One custom maker who I did consider is Bill Wilson of Wilson Combat. His guns are the stuff of legends – quite similar to John Whiscombe in airguns. And his prices are similar to Whiscombe’s as well! The price was the thing that threw me, because a Wilson CQB had all the features I wanted.
Which brings me to Taurus. If Kimber is the Weirauch of 1911s, Taurus is the Gamo. They have a spotty reputation that includes huge successes (the Raging Bull revolver) and dismal failures. Unfortunately, the failures are all on the semiautomatic pistol side. But advertising for the PT1911 showed all the features of the Wilson pistol I wanted at one-quarter the cost. Their full-page ad in American Rifleman (about $50,000 per insertion) shows the value of all the features they put into the pistol totaling $2,100, but retailing as a package for just $600. And I had tried their triggers at the SHOT Show and found them to be okay. So I bought one.
Now, as an owner, I’m an expert on why you don’t want this gun. In the first 84 rounds, there were 8 failures to feed – exactly the complaint that’s been leveled at this model, which I discovered after the fact. You can find heated arguments all over the internet about whether or not there is any substance to the claim that PT1911’s have feeding problems, but I have lived it. This happened in both factory magazines with two different Remington factory loads, one of which was the time-honored 230-grain hardball GI load that chambers like quicksilver in most 1911s, so no alibi there. ANY failure to feed is the kiss of death for a defense gun. Ten percent makes me sick! Yes, I could try different kinds of ammo and hopefully one or two will be flawless, but my confidence is now shaken.
Taurus did this 8 times in 84 shots. In defensive situations you can’t get the mutts to wait while you clear a jam. You need firepower – not excuses.
I like most of the gun’s other features. I will even tolerate the Colt Series 80 “trigger safety” trigger that is unnecessary and makes for a creepy pull in the target mode (when the trigger is squeezed slowly). It adds one more safety to what is already recognized as the safest semiautomatic pistol in the world, and no custom tuner works with it. I hate the Colt-inspired hammer lock, but I don’t have to use it so it’s not a problem. I wanted so much to love this pistol, but poor reliability is the worst sin a defense gun can commit. I’m not sure I can forgive it.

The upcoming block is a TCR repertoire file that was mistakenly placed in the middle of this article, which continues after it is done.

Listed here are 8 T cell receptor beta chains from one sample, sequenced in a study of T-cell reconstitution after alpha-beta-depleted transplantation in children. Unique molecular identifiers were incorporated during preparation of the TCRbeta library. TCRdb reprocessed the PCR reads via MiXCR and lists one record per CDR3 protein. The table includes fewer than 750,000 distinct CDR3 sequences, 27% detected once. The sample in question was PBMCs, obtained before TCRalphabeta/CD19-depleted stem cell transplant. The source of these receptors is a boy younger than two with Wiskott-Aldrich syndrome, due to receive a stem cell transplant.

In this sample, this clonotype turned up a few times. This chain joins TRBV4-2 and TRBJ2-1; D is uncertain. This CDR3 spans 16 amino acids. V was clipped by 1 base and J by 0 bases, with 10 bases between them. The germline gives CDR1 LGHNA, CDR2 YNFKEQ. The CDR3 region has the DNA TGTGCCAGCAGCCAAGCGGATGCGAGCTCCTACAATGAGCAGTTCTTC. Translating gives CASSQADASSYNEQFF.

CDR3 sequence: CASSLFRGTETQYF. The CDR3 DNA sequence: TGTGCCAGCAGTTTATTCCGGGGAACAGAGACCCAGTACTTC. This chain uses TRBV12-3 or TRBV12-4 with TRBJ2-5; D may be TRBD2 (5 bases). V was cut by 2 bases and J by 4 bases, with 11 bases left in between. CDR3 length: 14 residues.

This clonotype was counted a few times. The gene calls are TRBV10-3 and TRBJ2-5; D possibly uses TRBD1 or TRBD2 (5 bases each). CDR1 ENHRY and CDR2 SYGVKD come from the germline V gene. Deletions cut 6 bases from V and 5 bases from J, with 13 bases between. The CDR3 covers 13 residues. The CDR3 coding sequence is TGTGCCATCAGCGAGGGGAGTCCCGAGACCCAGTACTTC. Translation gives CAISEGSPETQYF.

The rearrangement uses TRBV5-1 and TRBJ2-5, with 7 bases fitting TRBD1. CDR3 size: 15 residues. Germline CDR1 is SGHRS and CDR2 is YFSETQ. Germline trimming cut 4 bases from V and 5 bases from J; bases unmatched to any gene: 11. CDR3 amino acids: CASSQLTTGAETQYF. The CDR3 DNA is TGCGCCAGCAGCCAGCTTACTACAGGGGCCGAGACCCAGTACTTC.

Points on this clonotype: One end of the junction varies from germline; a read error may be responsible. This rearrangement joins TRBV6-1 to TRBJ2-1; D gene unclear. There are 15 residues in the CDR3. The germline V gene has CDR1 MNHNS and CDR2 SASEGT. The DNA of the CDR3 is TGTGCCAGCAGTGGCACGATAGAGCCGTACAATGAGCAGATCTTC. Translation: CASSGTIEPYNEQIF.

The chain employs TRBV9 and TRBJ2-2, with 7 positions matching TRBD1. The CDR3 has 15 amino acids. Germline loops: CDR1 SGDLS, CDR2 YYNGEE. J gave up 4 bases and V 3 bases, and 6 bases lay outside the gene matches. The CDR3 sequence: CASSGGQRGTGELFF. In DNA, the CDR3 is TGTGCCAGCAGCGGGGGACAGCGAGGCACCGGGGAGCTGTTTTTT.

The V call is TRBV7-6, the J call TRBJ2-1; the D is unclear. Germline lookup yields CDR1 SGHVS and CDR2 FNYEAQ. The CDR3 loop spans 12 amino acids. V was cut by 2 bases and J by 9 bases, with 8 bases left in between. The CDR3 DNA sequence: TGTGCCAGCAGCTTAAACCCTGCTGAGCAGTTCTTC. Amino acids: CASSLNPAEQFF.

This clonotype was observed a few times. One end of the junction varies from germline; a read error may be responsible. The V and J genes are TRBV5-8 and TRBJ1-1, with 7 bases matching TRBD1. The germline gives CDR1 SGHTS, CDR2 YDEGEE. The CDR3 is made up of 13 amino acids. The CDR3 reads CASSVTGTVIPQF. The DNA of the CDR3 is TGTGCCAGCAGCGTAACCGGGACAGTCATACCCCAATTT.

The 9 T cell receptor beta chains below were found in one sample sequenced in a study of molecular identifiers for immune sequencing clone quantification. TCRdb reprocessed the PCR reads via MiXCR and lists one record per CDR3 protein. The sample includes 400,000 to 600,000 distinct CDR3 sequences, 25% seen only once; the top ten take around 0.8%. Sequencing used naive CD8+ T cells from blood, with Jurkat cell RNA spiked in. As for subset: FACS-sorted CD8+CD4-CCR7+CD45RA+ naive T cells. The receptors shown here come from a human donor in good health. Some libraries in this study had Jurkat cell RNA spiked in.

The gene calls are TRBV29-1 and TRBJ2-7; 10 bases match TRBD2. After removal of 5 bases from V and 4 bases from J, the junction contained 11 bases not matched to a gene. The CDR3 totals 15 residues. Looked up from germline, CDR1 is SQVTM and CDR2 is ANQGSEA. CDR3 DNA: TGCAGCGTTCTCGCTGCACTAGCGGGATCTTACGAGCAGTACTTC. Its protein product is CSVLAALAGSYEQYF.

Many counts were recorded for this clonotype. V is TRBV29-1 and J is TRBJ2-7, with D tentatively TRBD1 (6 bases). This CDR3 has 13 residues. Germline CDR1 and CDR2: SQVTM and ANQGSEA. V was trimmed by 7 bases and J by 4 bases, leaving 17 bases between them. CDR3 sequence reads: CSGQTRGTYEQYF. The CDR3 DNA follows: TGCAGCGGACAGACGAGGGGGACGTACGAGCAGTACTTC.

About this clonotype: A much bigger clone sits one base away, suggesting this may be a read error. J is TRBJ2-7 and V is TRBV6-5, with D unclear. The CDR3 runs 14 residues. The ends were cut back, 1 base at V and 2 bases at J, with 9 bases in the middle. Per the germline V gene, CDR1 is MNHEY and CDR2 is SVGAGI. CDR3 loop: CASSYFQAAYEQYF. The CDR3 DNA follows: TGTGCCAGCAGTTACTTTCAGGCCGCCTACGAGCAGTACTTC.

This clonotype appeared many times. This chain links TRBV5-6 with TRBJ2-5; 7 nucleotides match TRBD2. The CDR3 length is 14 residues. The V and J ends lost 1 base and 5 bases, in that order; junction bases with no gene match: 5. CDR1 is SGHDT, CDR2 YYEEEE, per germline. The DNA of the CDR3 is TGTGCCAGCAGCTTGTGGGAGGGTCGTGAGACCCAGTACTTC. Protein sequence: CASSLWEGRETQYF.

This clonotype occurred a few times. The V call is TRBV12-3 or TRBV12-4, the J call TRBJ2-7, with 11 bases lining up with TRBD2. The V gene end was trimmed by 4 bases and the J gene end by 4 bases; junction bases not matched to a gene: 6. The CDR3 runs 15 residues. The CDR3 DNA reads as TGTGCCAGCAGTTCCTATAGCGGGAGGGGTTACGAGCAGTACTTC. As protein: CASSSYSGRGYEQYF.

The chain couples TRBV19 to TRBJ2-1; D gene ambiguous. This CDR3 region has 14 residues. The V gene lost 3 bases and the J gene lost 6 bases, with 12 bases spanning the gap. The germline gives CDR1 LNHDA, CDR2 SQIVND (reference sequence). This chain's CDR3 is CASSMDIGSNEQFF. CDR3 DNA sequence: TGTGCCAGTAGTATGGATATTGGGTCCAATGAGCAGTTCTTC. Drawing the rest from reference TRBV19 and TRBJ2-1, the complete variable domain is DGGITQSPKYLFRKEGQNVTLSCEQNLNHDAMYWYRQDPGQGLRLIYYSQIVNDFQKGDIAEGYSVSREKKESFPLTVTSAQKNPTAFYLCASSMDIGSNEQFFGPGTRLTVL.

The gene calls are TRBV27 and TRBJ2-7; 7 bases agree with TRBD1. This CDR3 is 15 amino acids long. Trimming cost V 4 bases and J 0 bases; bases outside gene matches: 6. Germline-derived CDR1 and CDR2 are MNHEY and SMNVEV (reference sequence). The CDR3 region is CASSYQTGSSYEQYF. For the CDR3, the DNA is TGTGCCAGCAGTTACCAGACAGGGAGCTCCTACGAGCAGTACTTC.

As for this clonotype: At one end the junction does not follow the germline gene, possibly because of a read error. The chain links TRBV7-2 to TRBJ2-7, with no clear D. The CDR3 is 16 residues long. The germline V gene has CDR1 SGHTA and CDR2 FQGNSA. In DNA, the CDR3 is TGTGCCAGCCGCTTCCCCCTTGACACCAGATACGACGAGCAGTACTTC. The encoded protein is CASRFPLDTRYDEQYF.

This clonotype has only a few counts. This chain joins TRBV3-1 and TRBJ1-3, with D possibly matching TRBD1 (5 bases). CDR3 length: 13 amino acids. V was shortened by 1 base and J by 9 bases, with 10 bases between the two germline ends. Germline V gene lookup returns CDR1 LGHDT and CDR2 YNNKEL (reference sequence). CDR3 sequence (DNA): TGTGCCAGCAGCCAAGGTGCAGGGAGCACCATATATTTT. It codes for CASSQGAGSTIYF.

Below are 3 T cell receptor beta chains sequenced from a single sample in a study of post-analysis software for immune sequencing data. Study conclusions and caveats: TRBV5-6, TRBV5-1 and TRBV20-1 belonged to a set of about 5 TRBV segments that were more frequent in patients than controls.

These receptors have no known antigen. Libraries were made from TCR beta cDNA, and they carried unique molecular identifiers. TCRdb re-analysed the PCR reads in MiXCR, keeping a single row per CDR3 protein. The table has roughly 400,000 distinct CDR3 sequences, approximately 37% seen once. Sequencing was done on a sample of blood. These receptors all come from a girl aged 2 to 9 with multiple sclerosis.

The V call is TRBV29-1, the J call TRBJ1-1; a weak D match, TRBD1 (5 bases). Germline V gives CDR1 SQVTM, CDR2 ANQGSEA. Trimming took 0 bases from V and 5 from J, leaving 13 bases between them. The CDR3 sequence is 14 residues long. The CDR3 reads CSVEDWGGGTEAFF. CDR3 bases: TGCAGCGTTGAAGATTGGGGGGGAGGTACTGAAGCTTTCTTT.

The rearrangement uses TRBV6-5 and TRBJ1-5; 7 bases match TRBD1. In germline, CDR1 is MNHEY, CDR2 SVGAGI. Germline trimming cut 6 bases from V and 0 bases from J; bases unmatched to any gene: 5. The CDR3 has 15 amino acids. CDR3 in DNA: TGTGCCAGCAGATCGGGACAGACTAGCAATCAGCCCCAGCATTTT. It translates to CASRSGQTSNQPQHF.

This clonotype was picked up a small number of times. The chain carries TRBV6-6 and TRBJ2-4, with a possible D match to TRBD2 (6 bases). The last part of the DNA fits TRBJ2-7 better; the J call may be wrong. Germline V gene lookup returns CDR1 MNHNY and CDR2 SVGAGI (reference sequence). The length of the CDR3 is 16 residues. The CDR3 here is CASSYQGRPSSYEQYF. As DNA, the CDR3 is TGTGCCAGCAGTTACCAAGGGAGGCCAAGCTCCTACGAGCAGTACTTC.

Taurus has a lifetime repair warranty that I intend exercising just as soon as I can. Like Gamo, they talk a good talk. I’m going to find out if the walk is there, as well. But either way, I’m going to write about this handgun for the rest of my life. Taurus is proud to tell all comers that each PT1911 is hand-fitted before leaving the factory, so I want to know why one of the two 8-round mags they sent will only hold seven rounds! How come I can gunsmith a real Colt 1911 and get it to work all the time, but Taurus can’t? Perhaps they can fix the problems, but even if they do it will still be a long time before I can ever trust this handgun for defense work.
Where YOU come in!
I think about stuff like this when I test airguns for you, which is the point I’m making today. There is a lot of pressure – not from Pyramyd Air, but from some of you readers, for me to rate a certain airgun better than it really is. I suppose it comes from people who got stung and want me to convince them their gun isn’t as bad as they know it is. If B.B. says it’s good, then it must be! Well B.B. isn’t going to lie for anyone. I have to worry about some crappola gun landing in my lap, just like you. And, like you, I cannot afford to spend my money testing everything on the market. This experience has renewed my perspective about the dangers of trusting advertising and why I have to tell the truth when I test airguns for you!